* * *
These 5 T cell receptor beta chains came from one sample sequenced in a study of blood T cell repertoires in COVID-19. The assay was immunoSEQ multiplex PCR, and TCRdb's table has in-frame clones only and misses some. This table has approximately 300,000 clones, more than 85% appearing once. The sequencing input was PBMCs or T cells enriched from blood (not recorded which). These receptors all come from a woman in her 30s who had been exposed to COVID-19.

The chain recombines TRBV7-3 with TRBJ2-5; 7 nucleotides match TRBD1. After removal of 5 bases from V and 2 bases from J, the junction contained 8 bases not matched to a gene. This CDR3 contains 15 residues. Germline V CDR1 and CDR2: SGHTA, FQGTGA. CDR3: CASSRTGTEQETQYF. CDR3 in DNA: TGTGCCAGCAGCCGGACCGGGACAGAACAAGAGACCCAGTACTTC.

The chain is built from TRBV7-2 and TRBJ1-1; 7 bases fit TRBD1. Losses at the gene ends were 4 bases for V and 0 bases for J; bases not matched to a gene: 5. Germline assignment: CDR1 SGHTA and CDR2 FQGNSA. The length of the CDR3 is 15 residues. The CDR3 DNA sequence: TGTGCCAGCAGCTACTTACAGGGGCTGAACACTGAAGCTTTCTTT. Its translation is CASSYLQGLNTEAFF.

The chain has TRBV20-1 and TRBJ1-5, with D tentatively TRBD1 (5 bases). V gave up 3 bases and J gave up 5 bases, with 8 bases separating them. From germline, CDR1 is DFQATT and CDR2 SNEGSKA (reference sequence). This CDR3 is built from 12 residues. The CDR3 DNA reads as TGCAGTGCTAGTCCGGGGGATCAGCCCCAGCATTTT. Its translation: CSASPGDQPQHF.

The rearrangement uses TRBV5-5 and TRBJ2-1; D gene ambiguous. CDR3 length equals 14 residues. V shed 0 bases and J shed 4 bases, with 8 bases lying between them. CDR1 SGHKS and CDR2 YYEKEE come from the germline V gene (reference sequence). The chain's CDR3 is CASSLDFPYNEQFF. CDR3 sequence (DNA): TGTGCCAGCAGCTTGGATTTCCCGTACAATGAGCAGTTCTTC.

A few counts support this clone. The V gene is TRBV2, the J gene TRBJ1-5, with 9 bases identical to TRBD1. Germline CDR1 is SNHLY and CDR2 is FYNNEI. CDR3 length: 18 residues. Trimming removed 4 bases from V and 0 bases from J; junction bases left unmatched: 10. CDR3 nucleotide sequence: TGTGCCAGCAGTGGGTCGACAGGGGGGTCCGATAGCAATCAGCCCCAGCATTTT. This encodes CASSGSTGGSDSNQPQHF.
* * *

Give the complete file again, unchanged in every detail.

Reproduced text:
These 5 T cell receptor beta chains came from one sample sequenced in a study of blood T cell repertoires in COVID-19. The assay was immunoSEQ multiplex PCR, and TCRdb's table has in-frame clones only and misses some. This table has approximately 300,000 clones, more than 85% appearing once. The sequencing input was PBMCs or T cells enriched from blood (not recorded which). These receptors all come from a woman in her 30s who had been exposed to COVID-19.

The chain recombines TRBV7-3 with TRBJ2-5; 7 nucleotides match TRBD1. After removal of 5 bases from V and 2 bases from J, the junction contained 8 bases not matched to a gene. This CDR3 contains 15 residues. Germline V CDR1 and CDR2: SGHTA, FQGTGA. CDR3: CASSRTGTEQETQYF. CDR3 in DNA: TGTGCCAGCAGCCGGACCGGGACAGAACAAGAGACCCAGTACTTC.

The chain is built from TRBV7-2 and TRBJ1-1; 7 bases fit TRBD1. Losses at the gene ends were 4 bases for V and 0 bases for J; bases not matched to a gene: 5. Germline assignment: CDR1 SGHTA and CDR2 FQGNSA. The length of the CDR3 is 15 residues. The CDR3 DNA sequence: TGTGCCAGCAGCTACTTACAGGGGCTGAACACTGAAGCTTTCTTT. Its translation is CASSYLQGLNTEAFF.

The chain has TRBV20-1 and TRBJ1-5, with D tentatively TRBD1 (5 bases). V gave up 3 bases and J gave up 5 bases, with 8 bases separating them. From germline, CDR1 is DFQATT and CDR2 SNEGSKA (reference sequence). This CDR3 is built from 12 residues. The CDR3 DNA reads as TGCAGTGCTAGTCCGGGGGATCAGCCCCAGCATTTT. Its translation: CSASPGDQPQHF.

The rearrangement uses TRBV5-5 and TRBJ2-1; D gene ambiguous. CDR3 length equals 14 residues. V shed 0 bases and J shed 4 bases, with 8 bases lying between them. CDR1 SGHKS and CDR2 YYEKEE come from the germline V gene (reference sequence). The chain's CDR3 is CASSLDFPYNEQFF. CDR3 sequence (DNA): TGTGCCAGCAGCTTGGATTTCCCGTACAATGAGCAGTTCTTC.

A few counts support this clone. The V gene is TRBV2, the J gene TRBJ1-5, with 9 bases identical to TRBD1. Germline CDR1 is SNHLY and CDR2 is FYNNEI. CDR3 length: 18 residues. Trimming removed 4 bases from V and 0 bases from J; junction bases left unmatched: 10. CDR3 nucleotide sequence: TGTGCCAGCAGTGGGTCGACAGGGGGGTCCGATAGCAATCAGCCCCAGCATTTT. This encodes CASSGSTGGSDSNQPQHF.